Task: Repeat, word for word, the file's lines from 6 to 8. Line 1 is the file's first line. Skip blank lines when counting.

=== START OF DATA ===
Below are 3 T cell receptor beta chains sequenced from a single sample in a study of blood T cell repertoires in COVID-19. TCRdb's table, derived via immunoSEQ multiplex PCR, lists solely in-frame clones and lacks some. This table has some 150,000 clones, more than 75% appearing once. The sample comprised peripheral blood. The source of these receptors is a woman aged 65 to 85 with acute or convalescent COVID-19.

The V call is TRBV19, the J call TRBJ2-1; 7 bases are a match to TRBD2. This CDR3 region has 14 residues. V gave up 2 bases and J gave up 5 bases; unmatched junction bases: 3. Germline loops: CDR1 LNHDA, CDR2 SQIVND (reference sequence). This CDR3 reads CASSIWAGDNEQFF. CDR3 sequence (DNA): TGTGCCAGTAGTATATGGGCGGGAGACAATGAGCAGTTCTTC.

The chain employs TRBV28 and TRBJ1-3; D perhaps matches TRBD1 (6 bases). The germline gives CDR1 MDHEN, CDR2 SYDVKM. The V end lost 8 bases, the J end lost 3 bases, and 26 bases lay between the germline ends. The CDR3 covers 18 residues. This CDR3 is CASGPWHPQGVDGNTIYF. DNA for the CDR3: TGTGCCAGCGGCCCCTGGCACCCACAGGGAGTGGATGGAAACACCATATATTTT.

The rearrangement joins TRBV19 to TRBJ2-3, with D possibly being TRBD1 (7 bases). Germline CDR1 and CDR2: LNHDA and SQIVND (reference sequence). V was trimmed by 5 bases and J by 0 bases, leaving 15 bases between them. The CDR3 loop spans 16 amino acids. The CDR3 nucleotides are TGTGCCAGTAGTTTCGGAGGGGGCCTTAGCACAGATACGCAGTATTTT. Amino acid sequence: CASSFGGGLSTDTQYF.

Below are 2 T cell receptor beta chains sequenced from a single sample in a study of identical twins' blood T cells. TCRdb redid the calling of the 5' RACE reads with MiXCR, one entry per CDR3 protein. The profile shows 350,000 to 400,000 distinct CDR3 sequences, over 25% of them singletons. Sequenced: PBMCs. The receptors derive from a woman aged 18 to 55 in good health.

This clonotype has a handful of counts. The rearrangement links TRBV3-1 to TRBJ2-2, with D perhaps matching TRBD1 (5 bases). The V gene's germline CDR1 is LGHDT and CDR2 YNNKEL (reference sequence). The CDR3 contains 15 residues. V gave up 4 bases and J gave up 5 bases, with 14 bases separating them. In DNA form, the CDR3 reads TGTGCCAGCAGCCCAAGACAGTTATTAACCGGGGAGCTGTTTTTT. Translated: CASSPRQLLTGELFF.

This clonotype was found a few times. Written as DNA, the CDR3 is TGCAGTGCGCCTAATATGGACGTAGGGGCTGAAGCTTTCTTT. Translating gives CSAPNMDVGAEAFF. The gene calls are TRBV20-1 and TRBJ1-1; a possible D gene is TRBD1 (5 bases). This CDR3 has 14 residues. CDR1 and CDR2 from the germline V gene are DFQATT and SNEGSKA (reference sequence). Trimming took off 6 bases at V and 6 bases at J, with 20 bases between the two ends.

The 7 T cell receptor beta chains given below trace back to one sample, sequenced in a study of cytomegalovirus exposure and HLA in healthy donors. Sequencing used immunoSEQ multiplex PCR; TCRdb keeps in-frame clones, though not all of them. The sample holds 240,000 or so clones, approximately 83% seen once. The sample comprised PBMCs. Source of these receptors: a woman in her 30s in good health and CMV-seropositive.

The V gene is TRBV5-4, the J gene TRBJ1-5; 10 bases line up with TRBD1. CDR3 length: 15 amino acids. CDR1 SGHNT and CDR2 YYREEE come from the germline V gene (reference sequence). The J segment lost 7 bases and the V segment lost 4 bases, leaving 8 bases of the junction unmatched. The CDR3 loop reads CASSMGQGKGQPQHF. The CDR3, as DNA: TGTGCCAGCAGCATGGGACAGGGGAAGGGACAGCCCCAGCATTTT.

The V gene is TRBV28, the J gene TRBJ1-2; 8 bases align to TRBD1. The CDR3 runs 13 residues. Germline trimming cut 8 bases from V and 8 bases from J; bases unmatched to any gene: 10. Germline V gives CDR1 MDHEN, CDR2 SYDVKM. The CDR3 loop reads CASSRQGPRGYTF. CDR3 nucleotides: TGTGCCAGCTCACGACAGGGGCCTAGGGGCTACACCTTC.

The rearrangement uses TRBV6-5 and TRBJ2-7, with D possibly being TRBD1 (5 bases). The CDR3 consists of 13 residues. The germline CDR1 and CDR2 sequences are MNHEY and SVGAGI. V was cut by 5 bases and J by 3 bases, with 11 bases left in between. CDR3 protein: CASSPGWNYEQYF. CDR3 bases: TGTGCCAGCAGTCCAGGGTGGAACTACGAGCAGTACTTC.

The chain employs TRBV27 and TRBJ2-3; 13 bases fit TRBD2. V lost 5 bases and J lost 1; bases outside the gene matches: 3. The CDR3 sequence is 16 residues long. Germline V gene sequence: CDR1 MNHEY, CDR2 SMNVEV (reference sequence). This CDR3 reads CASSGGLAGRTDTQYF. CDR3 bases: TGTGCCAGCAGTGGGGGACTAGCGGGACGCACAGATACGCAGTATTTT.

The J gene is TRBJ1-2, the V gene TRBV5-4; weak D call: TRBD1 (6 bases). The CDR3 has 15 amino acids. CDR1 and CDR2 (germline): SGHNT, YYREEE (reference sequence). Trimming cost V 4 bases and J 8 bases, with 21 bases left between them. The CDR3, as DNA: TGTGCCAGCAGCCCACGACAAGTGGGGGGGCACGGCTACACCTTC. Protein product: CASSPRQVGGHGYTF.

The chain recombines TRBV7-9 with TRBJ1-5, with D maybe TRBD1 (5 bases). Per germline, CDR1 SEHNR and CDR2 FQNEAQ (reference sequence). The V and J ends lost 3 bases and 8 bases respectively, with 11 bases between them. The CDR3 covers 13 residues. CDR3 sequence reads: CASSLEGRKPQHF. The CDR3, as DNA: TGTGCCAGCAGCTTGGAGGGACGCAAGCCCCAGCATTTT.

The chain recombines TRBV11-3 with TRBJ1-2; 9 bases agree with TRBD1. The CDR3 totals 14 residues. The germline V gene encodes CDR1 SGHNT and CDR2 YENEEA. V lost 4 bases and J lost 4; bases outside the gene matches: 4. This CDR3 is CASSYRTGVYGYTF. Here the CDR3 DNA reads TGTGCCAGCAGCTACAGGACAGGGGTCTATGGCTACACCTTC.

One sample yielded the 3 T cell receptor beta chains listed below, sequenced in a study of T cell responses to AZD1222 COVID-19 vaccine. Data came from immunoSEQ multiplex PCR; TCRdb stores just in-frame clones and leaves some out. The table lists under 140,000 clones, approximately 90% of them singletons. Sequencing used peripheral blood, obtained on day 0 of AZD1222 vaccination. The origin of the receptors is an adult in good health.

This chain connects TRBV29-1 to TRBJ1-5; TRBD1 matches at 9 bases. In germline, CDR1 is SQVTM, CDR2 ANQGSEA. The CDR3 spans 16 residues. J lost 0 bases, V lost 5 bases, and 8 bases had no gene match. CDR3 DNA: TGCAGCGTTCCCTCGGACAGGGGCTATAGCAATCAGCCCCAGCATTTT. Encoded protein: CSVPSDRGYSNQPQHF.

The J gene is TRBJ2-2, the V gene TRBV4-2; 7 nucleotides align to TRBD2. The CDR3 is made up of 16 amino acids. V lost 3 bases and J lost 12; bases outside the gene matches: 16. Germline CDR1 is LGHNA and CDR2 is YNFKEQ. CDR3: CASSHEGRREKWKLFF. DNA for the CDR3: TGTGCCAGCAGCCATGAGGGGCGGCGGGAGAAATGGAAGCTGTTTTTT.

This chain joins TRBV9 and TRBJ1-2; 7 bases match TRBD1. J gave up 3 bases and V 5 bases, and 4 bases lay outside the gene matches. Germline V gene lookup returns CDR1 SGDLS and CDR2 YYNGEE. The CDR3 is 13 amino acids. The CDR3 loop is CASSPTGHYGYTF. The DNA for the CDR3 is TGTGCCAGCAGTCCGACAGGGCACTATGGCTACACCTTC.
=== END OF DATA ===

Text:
This clonotype has a handful of counts. The rearrangement links TRBV3-1 to TRBJ2-2, with D perhaps matching TRBD1 (5 bases). The V gene's germline CDR1 is LGHDT and CDR2 YNNKEL (reference sequence). The CDR3 contains 15 residues. V gave up 4 bases and J gave up 5 bases, with 14 bases separating them. In DNA form, the CDR3 reads TGTGCCAGCAGCCCAAGACAGTTATTAACCGGGGAGCTGTTTTTT. Translated: CASSPRQLLTGELFF.

This clonotype was found a few times. Written as DNA, the CDR3 is TGCAGTGCGCCTAATATGGACGTAGGGGCTGAAGCTTTCTTT. Translating gives CSAPNMDVGAEAFF. The gene calls are TRBV20-1 and TRBJ1-1; a possible D gene is TRBD1 (5 bases). This CDR3 has 14 residues. CDR1 and CDR2 from the germline V gene are DFQATT and SNEGSKA (reference sequence). Trimming took off 6 bases at V and 6 bases at J, with 20 bases between the two ends.

The 7 T cell receptor beta chains given below trace back to one sample, sequenced in a study of cytomegalovirus exposure and HLA in healthy donors. Sequencing used immunoSEQ multiplex PCR; TCRdb keeps in-frame clones, though not all of them. The sample holds 240,000 or so clones, approximately 83% seen once. The sample comprised PBMCs. Source of these receptors: a woman in her 30s in good health and CMV-seropositive.